David J. Phillip / AP
Sen. Ted Cruz (R-Texas) spoke with reporters today and said he will not delay the emerging bipartisan Senate deal to reopen the government and raise the debt limit.
He's surrendering. As someone who doesn't want an economic crisis, I'm pleased. But I find this action hard to square with Cruz's own rhetoric against the "surrender caucus."
Consider his statement today about the importance of keeping up pressure on weak-kneed Senate Republicans:
We saw real division among Senate Republicans. That was unfortunate. I would point out that had Senate Republicans united and supported House Republicans, the outcome of this I believe would have been very different... I believe going forward that, if the American people continue to rise up, I believe the House will continue to listen to the American people and I hope, in time, the Senate will begin to listen to the American people.
So why doesn't Cruz object to the deal, and force a days-long voting process on it? If he did so, he would force a major public fight in the Senate. He would likely have the opportunity to once again speak for hours on the Senate floor and excoriate his fellow Republican members for their failure to stop Obamacare.
Wouldn't that be useful in his effort to "make D.C. listen"? Shouldn't his fellow Republicans face maximal public shame for their choice to surrender on Obamacare?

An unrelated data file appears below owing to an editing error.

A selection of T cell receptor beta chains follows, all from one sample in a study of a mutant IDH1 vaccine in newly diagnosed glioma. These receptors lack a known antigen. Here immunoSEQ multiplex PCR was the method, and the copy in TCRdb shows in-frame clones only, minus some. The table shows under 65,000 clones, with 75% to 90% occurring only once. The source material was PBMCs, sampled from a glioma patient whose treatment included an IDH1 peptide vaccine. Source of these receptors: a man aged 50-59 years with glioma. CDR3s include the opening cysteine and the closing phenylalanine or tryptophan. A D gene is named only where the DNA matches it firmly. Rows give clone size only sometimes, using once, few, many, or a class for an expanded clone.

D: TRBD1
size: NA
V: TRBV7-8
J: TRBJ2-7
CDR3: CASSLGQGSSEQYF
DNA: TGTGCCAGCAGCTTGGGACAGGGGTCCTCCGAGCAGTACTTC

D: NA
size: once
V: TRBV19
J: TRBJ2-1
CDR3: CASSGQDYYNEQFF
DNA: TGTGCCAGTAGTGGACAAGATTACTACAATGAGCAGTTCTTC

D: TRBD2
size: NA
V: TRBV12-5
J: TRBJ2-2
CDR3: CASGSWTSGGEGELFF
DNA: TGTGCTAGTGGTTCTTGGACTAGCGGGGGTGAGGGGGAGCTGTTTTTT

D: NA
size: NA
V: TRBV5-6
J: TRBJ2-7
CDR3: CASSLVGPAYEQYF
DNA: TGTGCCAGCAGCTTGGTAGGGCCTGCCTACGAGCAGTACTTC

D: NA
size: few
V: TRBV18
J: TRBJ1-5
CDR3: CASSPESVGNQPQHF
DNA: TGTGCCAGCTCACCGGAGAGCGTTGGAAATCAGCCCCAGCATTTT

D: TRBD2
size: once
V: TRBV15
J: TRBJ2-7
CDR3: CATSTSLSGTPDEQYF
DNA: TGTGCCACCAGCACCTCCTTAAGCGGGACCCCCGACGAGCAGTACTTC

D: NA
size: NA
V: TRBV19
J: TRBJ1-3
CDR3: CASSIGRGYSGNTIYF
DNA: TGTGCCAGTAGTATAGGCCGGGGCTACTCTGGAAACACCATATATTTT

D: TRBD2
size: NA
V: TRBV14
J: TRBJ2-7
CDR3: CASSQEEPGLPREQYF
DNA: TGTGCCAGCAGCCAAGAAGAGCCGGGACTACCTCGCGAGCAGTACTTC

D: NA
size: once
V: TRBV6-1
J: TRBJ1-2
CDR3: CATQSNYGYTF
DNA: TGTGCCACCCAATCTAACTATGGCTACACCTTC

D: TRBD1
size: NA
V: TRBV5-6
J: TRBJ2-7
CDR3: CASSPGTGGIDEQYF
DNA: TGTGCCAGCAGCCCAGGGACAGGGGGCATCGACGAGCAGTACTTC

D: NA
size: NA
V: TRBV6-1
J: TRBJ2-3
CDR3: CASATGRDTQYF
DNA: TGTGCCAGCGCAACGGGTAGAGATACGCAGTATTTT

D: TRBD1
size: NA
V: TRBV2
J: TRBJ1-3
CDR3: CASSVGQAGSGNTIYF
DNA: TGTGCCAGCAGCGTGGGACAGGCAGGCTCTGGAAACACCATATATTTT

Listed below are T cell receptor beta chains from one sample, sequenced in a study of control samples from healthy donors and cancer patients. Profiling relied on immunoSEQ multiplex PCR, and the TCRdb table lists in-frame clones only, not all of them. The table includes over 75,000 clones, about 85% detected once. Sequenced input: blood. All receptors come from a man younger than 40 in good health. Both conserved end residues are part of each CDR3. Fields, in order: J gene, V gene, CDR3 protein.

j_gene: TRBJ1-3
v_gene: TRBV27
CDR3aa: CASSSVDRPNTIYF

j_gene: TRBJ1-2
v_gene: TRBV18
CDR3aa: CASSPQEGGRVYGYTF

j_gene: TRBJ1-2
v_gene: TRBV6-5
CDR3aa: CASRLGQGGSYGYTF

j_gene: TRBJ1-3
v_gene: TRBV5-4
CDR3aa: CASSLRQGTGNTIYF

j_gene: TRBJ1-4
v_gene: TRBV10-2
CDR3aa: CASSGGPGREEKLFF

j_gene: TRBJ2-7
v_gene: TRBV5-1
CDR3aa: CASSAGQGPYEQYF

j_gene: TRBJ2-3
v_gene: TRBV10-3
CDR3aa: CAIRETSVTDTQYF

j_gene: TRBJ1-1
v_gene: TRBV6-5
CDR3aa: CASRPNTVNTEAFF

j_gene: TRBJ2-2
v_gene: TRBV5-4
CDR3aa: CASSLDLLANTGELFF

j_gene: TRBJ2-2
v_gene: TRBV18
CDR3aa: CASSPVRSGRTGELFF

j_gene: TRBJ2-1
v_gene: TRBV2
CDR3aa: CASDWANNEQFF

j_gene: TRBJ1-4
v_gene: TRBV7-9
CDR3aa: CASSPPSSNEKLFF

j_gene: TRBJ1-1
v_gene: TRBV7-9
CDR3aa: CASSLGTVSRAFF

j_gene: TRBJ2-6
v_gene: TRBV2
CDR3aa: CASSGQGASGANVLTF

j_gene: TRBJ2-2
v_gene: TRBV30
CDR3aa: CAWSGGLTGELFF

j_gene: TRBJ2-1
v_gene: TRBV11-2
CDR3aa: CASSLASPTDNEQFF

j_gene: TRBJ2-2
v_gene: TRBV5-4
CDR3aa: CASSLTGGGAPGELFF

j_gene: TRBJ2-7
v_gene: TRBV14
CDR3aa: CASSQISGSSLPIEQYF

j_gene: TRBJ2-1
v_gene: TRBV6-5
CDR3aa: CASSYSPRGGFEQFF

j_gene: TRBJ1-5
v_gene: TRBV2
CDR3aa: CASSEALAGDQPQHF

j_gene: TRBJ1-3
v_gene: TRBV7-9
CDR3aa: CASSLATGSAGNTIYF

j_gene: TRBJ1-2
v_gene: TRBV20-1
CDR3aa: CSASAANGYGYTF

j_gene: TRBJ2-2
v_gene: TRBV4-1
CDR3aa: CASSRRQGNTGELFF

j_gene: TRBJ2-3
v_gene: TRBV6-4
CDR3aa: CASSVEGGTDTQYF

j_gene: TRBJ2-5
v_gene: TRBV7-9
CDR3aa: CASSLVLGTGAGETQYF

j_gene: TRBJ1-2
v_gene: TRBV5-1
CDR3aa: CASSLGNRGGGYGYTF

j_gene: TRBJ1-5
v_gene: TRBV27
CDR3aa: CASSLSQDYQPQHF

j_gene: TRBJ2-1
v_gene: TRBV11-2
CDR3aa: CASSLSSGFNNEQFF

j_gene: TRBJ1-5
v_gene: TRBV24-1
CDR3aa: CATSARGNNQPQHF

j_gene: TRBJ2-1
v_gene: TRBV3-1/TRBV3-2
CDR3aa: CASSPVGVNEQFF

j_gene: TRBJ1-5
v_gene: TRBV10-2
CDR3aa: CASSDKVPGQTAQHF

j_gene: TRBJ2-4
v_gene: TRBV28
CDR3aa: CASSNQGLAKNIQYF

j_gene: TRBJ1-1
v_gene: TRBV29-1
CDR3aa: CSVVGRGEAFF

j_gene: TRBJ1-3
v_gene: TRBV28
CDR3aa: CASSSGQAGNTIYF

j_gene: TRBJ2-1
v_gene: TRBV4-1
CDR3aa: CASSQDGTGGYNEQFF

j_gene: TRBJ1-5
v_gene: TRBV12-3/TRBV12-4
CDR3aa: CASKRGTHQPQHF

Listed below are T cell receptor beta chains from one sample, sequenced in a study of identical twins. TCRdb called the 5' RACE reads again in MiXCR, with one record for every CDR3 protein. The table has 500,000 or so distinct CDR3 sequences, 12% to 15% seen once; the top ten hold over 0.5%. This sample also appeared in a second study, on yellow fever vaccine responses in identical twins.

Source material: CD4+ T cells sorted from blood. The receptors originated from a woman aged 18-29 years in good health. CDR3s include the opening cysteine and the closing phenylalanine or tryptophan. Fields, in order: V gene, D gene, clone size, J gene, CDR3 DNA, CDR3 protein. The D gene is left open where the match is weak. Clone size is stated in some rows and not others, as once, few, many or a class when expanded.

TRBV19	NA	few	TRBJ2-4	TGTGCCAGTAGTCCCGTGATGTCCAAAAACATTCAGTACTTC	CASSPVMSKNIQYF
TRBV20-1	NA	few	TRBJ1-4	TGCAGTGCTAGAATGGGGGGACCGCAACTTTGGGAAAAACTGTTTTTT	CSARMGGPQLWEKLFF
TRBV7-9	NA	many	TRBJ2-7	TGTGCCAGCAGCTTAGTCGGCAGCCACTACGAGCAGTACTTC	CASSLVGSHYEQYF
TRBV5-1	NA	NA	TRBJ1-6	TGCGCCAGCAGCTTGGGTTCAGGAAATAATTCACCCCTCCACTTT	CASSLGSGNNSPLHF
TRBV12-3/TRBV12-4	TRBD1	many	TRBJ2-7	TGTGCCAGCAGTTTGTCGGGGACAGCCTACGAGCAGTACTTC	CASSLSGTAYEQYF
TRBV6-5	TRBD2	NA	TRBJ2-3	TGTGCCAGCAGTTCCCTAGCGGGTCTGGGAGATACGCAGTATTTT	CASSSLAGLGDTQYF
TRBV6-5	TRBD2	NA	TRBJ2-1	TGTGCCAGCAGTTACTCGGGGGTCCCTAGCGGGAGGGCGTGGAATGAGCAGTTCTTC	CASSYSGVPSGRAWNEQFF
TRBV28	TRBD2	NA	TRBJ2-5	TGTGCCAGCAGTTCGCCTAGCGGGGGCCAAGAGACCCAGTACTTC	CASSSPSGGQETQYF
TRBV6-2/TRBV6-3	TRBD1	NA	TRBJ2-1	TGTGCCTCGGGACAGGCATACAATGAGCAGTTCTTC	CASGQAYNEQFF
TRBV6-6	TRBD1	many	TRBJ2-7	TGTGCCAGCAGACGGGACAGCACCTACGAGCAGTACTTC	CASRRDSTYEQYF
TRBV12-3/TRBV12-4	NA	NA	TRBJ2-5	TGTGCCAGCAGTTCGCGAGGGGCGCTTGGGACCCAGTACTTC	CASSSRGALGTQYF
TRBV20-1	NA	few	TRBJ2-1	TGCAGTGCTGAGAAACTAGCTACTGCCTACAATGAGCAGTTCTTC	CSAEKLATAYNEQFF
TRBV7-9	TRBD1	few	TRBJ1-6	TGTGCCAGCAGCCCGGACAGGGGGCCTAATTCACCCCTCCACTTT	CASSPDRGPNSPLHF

"There is nothing to be gained by delaying this vote by one or two days," was his explanation for why he won't do that.
But there was never anything to be gained by any of this; it was always inevitable that Cruz's strategy would end in embarrassment and failure, which is why back in mid-September Speaker John Boehner was desperately trying to avoid implementing it. Nothing has changed today to make delay and destruction any more futile than it was yesterday, back when Cruz was in favor of delay and destruction.
The only thing that has changed, I think, is that Ted Cruz has more to lose than to gain by continuing to wreak havoc. He made his point and drastically increased his national profile. He built an army of deluded conservative supporters who adore him. Taking another grandstanding opportunity and pushing this Senate vote back by a day or two won't raise his profile very much, and it will make his Republican colleagues even more furious with him than they already are.
But in the future, when wreaking havoc is once again in Cruz's political interest, you can expect him to do so.
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